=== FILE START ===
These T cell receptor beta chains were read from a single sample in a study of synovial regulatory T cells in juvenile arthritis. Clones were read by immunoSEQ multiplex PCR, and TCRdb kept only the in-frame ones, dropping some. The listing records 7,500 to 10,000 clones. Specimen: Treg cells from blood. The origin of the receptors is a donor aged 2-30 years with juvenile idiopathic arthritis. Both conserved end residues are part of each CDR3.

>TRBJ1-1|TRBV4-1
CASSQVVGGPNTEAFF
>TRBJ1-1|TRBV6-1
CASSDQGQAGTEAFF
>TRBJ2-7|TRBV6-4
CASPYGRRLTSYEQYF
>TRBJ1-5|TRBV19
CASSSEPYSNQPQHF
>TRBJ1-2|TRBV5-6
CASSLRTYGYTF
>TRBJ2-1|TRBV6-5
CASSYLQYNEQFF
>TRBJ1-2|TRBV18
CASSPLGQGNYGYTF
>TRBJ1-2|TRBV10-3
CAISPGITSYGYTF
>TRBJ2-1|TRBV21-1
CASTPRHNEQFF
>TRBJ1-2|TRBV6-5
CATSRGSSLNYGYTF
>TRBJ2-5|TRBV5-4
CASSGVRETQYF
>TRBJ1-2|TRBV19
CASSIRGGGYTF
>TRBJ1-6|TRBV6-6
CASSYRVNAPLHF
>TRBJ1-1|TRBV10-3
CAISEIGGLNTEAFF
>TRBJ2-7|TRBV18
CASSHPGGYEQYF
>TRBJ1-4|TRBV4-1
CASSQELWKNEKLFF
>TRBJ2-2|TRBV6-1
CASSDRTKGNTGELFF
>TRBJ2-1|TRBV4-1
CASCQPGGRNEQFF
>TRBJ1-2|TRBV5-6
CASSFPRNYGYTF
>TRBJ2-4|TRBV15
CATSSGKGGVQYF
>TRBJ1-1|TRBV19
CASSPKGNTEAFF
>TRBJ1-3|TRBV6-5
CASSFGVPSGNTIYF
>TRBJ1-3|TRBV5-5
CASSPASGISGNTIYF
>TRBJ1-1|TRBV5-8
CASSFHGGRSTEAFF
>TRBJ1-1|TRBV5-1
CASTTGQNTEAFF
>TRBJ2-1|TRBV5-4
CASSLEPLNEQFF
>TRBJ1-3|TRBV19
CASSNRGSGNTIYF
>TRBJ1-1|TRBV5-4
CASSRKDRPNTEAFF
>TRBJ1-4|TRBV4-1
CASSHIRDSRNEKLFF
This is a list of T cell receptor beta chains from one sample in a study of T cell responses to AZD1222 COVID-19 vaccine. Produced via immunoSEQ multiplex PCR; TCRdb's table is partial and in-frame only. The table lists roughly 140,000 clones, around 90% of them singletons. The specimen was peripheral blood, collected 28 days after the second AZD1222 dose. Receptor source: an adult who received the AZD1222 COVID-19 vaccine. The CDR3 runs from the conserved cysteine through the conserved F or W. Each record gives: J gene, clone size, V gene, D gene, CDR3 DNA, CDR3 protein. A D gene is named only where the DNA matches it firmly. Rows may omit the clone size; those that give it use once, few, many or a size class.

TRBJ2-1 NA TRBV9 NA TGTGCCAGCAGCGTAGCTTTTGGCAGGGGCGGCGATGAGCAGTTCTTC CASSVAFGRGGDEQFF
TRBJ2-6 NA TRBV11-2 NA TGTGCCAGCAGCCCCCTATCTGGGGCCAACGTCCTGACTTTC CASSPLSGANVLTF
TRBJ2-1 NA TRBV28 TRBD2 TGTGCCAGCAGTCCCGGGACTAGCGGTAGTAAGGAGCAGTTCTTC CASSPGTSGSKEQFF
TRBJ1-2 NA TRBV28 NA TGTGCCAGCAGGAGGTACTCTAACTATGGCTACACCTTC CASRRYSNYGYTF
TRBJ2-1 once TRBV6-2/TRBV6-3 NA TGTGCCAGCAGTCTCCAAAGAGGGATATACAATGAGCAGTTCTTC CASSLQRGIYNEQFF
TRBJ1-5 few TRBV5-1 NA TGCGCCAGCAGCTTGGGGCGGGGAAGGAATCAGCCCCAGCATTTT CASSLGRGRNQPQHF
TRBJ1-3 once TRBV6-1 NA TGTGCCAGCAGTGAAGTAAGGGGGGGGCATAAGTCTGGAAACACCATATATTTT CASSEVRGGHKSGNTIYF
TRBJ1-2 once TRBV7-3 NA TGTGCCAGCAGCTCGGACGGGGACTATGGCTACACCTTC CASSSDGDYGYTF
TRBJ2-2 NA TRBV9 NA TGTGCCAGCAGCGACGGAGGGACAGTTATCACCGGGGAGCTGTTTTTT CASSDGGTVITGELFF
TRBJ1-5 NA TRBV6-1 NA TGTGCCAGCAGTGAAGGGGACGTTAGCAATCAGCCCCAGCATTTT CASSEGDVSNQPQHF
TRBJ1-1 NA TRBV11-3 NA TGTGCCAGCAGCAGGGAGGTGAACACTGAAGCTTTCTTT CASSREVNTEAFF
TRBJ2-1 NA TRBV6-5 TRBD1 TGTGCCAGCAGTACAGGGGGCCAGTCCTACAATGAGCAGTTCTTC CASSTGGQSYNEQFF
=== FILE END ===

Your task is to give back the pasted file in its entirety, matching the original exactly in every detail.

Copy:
These T cell receptor beta chains were read from a single sample in a study of synovial regulatory T cells in juvenile arthritis. Clones were read by immunoSEQ multiplex PCR, and TCRdb kept only the in-frame ones, dropping some. The listing records 7,500 to 10,000 clones. Specimen: Treg cells from blood. The origin of the receptors is a donor aged 2-30 years with juvenile idiopathic arthritis. Both conserved end residues are part of each CDR3.

>TRBJ1-1|TRBV4-1
CASSQVVGGPNTEAFF
>TRBJ1-1|TRBV6-1
CASSDQGQAGTEAFF
>TRBJ2-7|TRBV6-4
CASPYGRRLTSYEQYF
>TRBJ1-5|TRBV19
CASSSEPYSNQPQHF
>TRBJ1-2|TRBV5-6
CASSLRTYGYTF
>TRBJ2-1|TRBV6-5
CASSYLQYNEQFF
>TRBJ1-2|TRBV18
CASSPLGQGNYGYTF
>TRBJ1-2|TRBV10-3
CAISPGITSYGYTF
>TRBJ2-1|TRBV21-1
CASTPRHNEQFF
>TRBJ1-2|TRBV6-5
CATSRGSSLNYGYTF
>TRBJ2-5|TRBV5-4
CASSGVRETQYF
>TRBJ1-2|TRBV19
CASSIRGGGYTF
>TRBJ1-6|TRBV6-6
CASSYRVNAPLHF
>TRBJ1-1|TRBV10-3
CAISEIGGLNTEAFF
>TRBJ2-7|TRBV18
CASSHPGGYEQYF
>TRBJ1-4|TRBV4-1
CASSQELWKNEKLFF
>TRBJ2-2|TRBV6-1
CASSDRTKGNTGELFF
>TRBJ2-1|TRBV4-1
CASCQPGGRNEQFF
>TRBJ1-2|TRBV5-6
CASSFPRNYGYTF
>TRBJ2-4|TRBV15
CATSSGKGGVQYF
>TRBJ1-1|TRBV19
CASSPKGNTEAFF
>TRBJ1-3|TRBV6-5
CASSFGVPSGNTIYF
>TRBJ1-3|TRBV5-5
CASSPASGISGNTIYF
>TRBJ1-1|TRBV5-8
CASSFHGGRSTEAFF
>TRBJ1-1|TRBV5-1
CASTTGQNTEAFF
>TRBJ2-1|TRBV5-4
CASSLEPLNEQFF
>TRBJ1-3|TRBV19
CASSNRGSGNTIYF
>TRBJ1-1|TRBV5-4
CASSRKDRPNTEAFF
>TRBJ1-4|TRBV4-1
CASSHIRDSRNEKLFF
This is a list of T cell receptor beta chains from one sample in a study of T cell responses to AZD1222 COVID-19 vaccine. Produced via immunoSEQ multiplex PCR; TCRdb's table is partial and in-frame only. The table lists roughly 140,000 clones, around 90% of them singletons. The specimen was peripheral blood, collected 28 days after the second AZD1222 dose. Receptor source: an adult who received the AZD1222 COVID-19 vaccine. The CDR3 runs from the conserved cysteine through the conserved F or W. Each record gives: J gene, clone size, V gene, D gene, CDR3 DNA, CDR3 protein. A D gene is named only where the DNA matches it firmly. Rows may omit the clone size; those that give it use once, few, many or a size class.

TRBJ2-1 NA TRBV9 NA TGTGCCAGCAGCGTAGCTTTTGGCAGGGGCGGCGATGAGCAGTTCTTC CASSVAFGRGGDEQFF
TRBJ2-6 NA TRBV11-2 NA TGTGCCAGCAGCCCCCTATCTGGGGCCAACGTCCTGACTTTC CASSPLSGANVLTF
TRBJ2-1 NA TRBV28 TRBD2 TGTGCCAGCAGTCCCGGGACTAGCGGTAGTAAGGAGCAGTTCTTC CASSPGTSGSKEQFF
TRBJ1-2 NA TRBV28 NA TGTGCCAGCAGGAGGTACTCTAACTATGGCTACACCTTC CASRRYSNYGYTF
TRBJ2-1 once TRBV6-2/TRBV6-3 NA TGTGCCAGCAGTCTCCAAAGAGGGATATACAATGAGCAGTTCTTC CASSLQRGIYNEQFF
TRBJ1-5 few TRBV5-1 NA TGCGCCAGCAGCTTGGGGCGGGGAAGGAATCAGCCCCAGCATTTT CASSLGRGRNQPQHF
TRBJ1-3 once TRBV6-1 NA TGTGCCAGCAGTGAAGTAAGGGGGGGGCATAAGTCTGGAAACACCATATATTTT CASSEVRGGHKSGNTIYF
TRBJ1-2 once TRBV7-3 NA TGTGCCAGCAGCTCGGACGGGGACTATGGCTACACCTTC CASSSDGDYGYTF
TRBJ2-2 NA TRBV9 NA TGTGCCAGCAGCGACGGAGGGACAGTTATCACCGGGGAGCTGTTTTTT CASSDGGTVITGELFF
TRBJ1-5 NA TRBV6-1 NA TGTGCCAGCAGTGAAGGGGACGTTAGCAATCAGCCCCAGCATTTT CASSEGDVSNQPQHF
TRBJ1-1 NA TRBV11-3 NA TGTGCCAGCAGCAGGGAGGTGAACACTGAAGCTTTCTTT CASSREVNTEAFF
TRBJ2-1 NA TRBV6-5 TRBD1 TGTGCCAGCAGTACAGGGGGCCAGTCCTACAATGAGCAGTTCTTC CASSTGGQSYNEQFF